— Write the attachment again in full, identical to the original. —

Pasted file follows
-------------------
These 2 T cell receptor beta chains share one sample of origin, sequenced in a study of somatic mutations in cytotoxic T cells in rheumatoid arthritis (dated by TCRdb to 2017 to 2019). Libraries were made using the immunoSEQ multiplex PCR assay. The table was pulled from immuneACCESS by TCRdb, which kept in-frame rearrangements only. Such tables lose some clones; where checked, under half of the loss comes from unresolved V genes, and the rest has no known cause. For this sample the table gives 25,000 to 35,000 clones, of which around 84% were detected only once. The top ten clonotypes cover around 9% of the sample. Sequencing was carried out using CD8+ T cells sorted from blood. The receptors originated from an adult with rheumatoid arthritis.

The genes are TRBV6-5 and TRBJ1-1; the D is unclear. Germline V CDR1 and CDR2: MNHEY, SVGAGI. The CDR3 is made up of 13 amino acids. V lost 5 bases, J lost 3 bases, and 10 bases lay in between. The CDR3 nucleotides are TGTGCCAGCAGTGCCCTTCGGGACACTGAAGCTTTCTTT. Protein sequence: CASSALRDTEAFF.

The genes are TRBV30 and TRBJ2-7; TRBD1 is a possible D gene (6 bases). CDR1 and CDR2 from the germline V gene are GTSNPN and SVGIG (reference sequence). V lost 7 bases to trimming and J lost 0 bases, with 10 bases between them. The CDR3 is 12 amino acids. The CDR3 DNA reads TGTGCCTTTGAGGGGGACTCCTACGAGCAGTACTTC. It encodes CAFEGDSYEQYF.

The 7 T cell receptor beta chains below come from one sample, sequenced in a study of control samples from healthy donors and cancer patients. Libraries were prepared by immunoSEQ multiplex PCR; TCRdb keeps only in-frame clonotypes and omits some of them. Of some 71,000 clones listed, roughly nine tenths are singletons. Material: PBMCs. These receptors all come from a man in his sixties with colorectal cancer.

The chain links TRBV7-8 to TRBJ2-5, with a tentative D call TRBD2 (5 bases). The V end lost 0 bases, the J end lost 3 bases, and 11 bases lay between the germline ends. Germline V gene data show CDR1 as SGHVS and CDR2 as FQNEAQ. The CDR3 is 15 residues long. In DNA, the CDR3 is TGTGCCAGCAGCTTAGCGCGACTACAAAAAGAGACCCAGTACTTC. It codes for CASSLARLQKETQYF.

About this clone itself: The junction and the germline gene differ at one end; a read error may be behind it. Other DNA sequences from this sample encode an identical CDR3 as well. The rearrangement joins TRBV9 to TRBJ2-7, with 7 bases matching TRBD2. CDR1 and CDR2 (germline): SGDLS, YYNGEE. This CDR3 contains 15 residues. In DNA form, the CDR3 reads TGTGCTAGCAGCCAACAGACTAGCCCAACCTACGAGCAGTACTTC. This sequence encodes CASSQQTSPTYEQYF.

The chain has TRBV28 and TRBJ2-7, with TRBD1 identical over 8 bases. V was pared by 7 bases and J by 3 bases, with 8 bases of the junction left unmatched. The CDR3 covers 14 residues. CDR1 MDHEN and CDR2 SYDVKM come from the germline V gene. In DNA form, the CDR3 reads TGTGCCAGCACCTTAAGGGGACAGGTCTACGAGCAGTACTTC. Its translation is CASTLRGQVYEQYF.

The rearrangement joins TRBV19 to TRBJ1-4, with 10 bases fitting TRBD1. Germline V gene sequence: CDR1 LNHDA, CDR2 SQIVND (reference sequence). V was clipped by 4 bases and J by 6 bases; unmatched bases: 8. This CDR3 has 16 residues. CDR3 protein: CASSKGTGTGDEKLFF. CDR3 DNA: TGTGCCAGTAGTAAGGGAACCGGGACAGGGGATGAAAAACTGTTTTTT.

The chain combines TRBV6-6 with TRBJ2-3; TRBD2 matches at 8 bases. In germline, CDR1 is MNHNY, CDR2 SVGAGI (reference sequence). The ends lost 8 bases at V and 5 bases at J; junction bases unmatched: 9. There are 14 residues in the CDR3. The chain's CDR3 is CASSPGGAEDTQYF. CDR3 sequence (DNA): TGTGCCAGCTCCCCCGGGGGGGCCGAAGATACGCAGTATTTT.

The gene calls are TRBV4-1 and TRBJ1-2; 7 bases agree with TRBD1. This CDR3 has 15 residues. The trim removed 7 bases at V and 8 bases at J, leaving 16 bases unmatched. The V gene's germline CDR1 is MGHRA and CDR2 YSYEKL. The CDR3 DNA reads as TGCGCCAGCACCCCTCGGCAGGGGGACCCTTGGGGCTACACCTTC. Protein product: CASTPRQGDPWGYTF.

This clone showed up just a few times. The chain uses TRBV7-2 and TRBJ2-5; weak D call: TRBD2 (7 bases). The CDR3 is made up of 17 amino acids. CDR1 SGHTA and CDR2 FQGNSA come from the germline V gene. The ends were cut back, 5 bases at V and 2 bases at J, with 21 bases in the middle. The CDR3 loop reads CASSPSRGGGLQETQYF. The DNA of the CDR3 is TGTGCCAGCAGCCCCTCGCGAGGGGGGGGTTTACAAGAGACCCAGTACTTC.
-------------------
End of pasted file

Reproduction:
These 2 T cell receptor beta chains share one sample of origin, sequenced in a study of somatic mutations in cytotoxic T cells in rheumatoid arthritis (dated by TCRdb to 2017 to 2019). Libraries were made using the immunoSEQ multiplex PCR assay. The table was pulled from immuneACCESS by TCRdb, which kept in-frame rearrangements only. Such tables lose some clones; where checked, under half of the loss comes from unresolved V genes, and the rest has no known cause. For this sample the table gives 25,000 to 35,000 clones, of which around 84% were detected only once. The top ten clonotypes cover around 9% of the sample. Sequencing was carried out using CD8+ T cells sorted from blood. The receptors originated from an adult with rheumatoid arthritis.

The genes are TRBV6-5 and TRBJ1-1; the D is unclear. Germline V CDR1 and CDR2: MNHEY, SVGAGI. The CDR3 is made up of 13 amino acids. V lost 5 bases, J lost 3 bases, and 10 bases lay in between. The CDR3 nucleotides are TGTGCCAGCAGTGCCCTTCGGGACACTGAAGCTTTCTTT. Protein sequence: CASSALRDTEAFF.

The genes are TRBV30 and TRBJ2-7; TRBD1 is a possible D gene (6 bases). CDR1 and CDR2 from the germline V gene are GTSNPN and SVGIG (reference sequence). V lost 7 bases to trimming and J lost 0 bases, with 10 bases between them. The CDR3 is 12 amino acids. The CDR3 DNA reads TGTGCCTTTGAGGGGGACTCCTACGAGCAGTACTTC. It encodes CAFEGDSYEQYF.

The 7 T cell receptor beta chains below come from one sample, sequenced in a study of control samples from healthy donors and cancer patients. Libraries were prepared by immunoSEQ multiplex PCR; TCRdb keeps only in-frame clonotypes and omits some of them. Of some 71,000 clones listed, roughly nine tenths are singletons. Material: PBMCs. These receptors all come from a man in his sixties with colorectal cancer.

The chain links TRBV7-8 to TRBJ2-5, with a tentative D call TRBD2 (5 bases). The V end lost 0 bases, the J end lost 3 bases, and 11 bases lay between the germline ends. Germline V gene data show CDR1 as SGHVS and CDR2 as FQNEAQ. The CDR3 is 15 residues long. In DNA, the CDR3 is TGTGCCAGCAGCTTAGCGCGACTACAAAAAGAGACCCAGTACTTC. It codes for CASSLARLQKETQYF.

About this clone itself: The junction and the germline gene differ at one end; a read error may be behind it. Other DNA sequences from this sample encode an identical CDR3 as well. The rearrangement joins TRBV9 to TRBJ2-7, with 7 bases matching TRBD2. CDR1 and CDR2 (germline): SGDLS, YYNGEE. This CDR3 contains 15 residues. In DNA form, the CDR3 reads TGTGCTAGCAGCCAACAGACTAGCCCAACCTACGAGCAGTACTTC. This sequence encodes CASSQQTSPTYEQYF.

The chain has TRBV28 and TRBJ2-7, with TRBD1 identical over 8 bases. V was pared by 7 bases and J by 3 bases, with 8 bases of the junction left unmatched. The CDR3 covers 14 residues. CDR1 MDHEN and CDR2 SYDVKM come from the germline V gene. In DNA form, the CDR3 reads TGTGCCAGCACCTTAAGGGGACAGGTCTACGAGCAGTACTTC. Its translation is CASTLRGQVYEQYF.

The rearrangement joins TRBV19 to TRBJ1-4, with 10 bases fitting TRBD1. Germline V gene sequence: CDR1 LNHDA, CDR2 SQIVND (reference sequence). V was clipped by 4 bases and J by 6 bases; unmatched bases: 8. This CDR3 has 16 residues. CDR3 protein: CASSKGTGTGDEKLFF. CDR3 DNA: TGTGCCAGTAGTAAGGGAACCGGGACAGGGGATGAAAAACTGTTTTTT.

The chain combines TRBV6-6 with TRBJ2-3; TRBD2 matches at 8 bases. In germline, CDR1 is MNHNY, CDR2 SVGAGI (reference sequence). The ends lost 8 bases at V and 5 bases at J; junction bases unmatched: 9. There are 14 residues in the CDR3. The chain's CDR3 is CASSPGGAEDTQYF. CDR3 sequence (DNA): TGTGCCAGCTCCCCCGGGGGGGCCGAAGATACGCAGTATTTT.

The gene calls are TRBV4-1 and TRBJ1-2; 7 bases agree with TRBD1. This CDR3 has 15 residues. The trim removed 7 bases at V and 8 bases at J, leaving 16 bases unmatched. The V gene's germline CDR1 is MGHRA and CDR2 YSYEKL. The CDR3 DNA reads as TGCGCCAGCACCCCTCGGCAGGGGGACCCTTGGGGCTACACCTTC. Protein product: CASTPRQGDPWGYTF.

This clone showed up just a few times. The chain uses TRBV7-2 and TRBJ2-5; weak D call: TRBD2 (7 bases). The CDR3 is made up of 17 amino acids. CDR1 SGHTA and CDR2 FQGNSA come from the germline V gene. The ends were cut back, 5 bases at V and 2 bases at J, with 21 bases in the middle. The CDR3 loop reads CASSPSRGGGLQETQYF. The DNA of the CDR3 is TGTGCCAGCAGCCCCTCGCGAGGGGGGGGTTTACAAGAGACCCAGTACTTC.